Senate Judiciary Committee Backs Pro-Abortion Obama Justice Pick David Ogden
by Steven Ertelt
February 26, 2009
Washington, DC (LifeNews.com) — The Senate Judiciary Committee approved the nomination of David Ogden for Deputy Attorney General. The panel voted for the pro-abortion nominee President Barack Obama put forward even though pro-life groups opposed him because of his pro-abortion views.
The 14-5 vote saw all of the Democrats on the panel approve of Ogden’s nomination while five pro-life Republicans joined together in opposition to him.
Those opposing Ogden were Republican Sens. Tom Coburn of Oklahoma, John Cornyn of Texas, Chuck Grassley of Iowa, Orrin Hatch of Utah, and Jeff Sessions of Alabama.
"Mr. Ogden has consistently taken very liberal positions over a long period of time on issues that are very important to me," Hatch said about why he opposed the nominee. "The pattern here is so consistent and the record is so long that it does give me pause."
Sen. Arlen Specter voted for Ogden but admitted that the committee had received 11,000 phone calls, letters, and emails opposing his nomination.
The Senate has not yet scheduled a vote on the Ogden nomination, but that could come within a matter of days.
When it does vote, Tony Perkins, the head of the Family Research Council, told LifeNews.com he hopes senators vote him down.
"David Ogden represents an extreme liberal agenda," Perkins said. "Ogden’s record makes him unfit to serve in the Justice Department."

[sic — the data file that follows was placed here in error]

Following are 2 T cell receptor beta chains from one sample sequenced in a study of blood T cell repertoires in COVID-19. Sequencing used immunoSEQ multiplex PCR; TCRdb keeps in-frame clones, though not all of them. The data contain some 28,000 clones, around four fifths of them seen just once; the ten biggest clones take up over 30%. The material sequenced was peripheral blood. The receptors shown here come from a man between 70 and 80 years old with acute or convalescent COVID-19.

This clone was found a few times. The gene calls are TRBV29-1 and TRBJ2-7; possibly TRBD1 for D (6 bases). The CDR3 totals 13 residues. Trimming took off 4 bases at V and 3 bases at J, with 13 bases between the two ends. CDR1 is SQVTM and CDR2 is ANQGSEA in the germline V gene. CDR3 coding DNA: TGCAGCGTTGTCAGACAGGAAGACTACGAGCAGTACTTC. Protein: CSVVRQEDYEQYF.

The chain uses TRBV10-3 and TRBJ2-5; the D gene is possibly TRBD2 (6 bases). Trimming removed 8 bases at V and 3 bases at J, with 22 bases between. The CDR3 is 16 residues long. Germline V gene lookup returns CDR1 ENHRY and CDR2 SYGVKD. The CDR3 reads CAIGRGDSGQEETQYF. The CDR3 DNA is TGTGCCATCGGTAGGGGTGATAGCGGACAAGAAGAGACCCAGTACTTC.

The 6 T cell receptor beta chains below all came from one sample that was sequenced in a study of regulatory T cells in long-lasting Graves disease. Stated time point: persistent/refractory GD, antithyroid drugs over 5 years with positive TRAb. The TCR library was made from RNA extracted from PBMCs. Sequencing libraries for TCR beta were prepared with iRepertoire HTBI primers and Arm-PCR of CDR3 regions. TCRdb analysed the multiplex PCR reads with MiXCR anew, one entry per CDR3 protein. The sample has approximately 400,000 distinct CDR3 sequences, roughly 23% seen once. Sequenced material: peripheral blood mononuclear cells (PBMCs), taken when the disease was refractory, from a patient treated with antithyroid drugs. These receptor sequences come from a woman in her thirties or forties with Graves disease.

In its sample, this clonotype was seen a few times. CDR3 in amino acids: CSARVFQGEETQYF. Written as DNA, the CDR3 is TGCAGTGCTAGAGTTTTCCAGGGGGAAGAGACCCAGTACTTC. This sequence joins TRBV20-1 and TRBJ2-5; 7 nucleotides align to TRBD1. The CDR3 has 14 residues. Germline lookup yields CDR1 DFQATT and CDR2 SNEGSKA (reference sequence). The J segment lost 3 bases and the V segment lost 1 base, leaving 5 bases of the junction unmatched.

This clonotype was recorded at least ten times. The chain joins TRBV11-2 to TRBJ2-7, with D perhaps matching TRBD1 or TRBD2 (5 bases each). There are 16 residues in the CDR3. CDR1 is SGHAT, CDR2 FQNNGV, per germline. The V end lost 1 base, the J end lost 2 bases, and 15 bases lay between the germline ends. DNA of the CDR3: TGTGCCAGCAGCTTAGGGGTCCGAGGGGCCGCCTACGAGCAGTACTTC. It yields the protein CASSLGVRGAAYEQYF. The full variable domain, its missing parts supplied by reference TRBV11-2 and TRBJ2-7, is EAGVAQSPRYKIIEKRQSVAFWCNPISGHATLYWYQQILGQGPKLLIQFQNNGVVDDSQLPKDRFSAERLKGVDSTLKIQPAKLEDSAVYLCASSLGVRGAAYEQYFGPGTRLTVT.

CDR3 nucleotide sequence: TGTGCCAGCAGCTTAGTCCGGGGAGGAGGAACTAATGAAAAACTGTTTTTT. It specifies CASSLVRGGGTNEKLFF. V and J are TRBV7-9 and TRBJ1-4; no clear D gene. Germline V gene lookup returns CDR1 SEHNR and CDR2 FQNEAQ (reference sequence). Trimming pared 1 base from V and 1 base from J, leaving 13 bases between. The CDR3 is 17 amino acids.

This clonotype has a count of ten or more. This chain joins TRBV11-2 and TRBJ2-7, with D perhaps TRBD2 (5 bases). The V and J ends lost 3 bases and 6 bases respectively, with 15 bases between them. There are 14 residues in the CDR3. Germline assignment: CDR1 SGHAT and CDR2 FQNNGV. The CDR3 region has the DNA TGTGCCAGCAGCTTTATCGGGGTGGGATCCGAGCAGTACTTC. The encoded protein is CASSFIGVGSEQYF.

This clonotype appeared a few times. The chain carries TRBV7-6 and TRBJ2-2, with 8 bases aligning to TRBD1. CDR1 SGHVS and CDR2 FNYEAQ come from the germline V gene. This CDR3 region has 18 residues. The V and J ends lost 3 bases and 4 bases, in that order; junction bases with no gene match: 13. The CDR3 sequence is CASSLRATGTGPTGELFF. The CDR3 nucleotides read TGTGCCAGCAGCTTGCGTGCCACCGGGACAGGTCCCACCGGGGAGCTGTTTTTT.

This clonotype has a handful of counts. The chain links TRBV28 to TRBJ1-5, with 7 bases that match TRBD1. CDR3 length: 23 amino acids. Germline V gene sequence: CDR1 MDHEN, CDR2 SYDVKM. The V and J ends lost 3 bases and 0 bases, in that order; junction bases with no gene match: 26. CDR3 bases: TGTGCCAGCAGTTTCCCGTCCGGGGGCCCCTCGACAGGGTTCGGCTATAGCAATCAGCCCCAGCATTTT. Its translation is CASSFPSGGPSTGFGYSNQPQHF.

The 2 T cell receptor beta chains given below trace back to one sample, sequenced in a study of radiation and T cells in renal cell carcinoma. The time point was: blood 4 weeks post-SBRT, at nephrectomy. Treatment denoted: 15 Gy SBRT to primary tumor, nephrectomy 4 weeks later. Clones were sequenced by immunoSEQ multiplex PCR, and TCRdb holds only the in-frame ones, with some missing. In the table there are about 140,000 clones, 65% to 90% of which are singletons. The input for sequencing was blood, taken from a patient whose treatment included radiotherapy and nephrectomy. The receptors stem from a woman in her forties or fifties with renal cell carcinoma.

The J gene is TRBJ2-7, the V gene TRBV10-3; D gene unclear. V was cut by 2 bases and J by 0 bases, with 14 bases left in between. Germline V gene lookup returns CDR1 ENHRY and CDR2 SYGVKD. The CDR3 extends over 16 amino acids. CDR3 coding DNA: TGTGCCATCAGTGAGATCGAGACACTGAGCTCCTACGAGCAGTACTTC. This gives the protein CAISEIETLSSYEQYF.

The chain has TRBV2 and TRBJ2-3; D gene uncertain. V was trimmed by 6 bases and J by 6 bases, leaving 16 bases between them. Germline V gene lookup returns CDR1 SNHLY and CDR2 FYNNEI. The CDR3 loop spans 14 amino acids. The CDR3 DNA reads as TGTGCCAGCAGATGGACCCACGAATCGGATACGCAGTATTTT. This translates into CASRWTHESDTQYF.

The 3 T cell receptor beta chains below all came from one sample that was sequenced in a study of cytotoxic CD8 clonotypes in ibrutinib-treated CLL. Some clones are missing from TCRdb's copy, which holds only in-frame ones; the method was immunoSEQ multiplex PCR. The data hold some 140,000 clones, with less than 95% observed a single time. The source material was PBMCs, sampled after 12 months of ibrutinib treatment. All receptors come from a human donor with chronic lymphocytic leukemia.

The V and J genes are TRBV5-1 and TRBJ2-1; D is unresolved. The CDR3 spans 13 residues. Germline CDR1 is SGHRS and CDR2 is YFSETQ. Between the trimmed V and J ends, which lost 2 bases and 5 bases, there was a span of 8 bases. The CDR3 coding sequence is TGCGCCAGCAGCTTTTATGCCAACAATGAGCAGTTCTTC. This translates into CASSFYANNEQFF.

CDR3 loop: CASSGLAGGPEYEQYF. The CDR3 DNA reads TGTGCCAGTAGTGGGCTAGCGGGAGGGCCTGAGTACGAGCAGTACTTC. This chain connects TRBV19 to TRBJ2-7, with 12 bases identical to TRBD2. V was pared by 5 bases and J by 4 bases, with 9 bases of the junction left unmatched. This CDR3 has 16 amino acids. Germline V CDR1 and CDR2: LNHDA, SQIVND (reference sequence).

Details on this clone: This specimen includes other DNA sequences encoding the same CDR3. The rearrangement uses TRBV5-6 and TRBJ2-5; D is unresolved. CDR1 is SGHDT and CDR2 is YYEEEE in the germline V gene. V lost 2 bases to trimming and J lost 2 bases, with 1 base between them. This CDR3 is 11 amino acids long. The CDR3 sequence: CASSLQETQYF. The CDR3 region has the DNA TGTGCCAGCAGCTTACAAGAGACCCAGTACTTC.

"All senators still have an opportunity to [vote against Ogden] by voting no on this extreme choice by President Obama," he said. "I urge each senator, regardless of party, to take a closer look at Ogden’s radical record."
"We also urge President Obama to withdraw this nomination and consider a replacement whom the American people can trust to administer justice," he said.
As LifeNews.com has reported, Ogden has come under fire for denying the physical and mental health problems that plague women who have abortions.
Ogden wrote and filed an amicus brief on behalf of the American Psychological Association for the Supreme Court’s seminal decision in Casey v. Planned Parenthood.
In it, Ogden argued, "Abortion rarely causes or exacerbates psychological or emotional problems. When women do experience regret, depression, or guilt, such feelings are mild and diminish rapidly without adversely affecting general functioning."
Ogden has gone further by arguing against parental notification and saying, because "there is no qualitative … difference between minors … and adults," there is no reason for the parents of a young girl to know if she is having an abortion.
During the hearing on his nomination, pro-life Sen. John Kyl, an Arizona Republican, challenged Ogden on those pro-abortion views, calling them "very left leaning and unorthodox positions."
Ogden defended his views saying he is "quite proud of his record" but adding that he was serving the interests of private clients at the time.
Ogden claimed he would "put the interests of the United States and the rule of law above any other" consideration.
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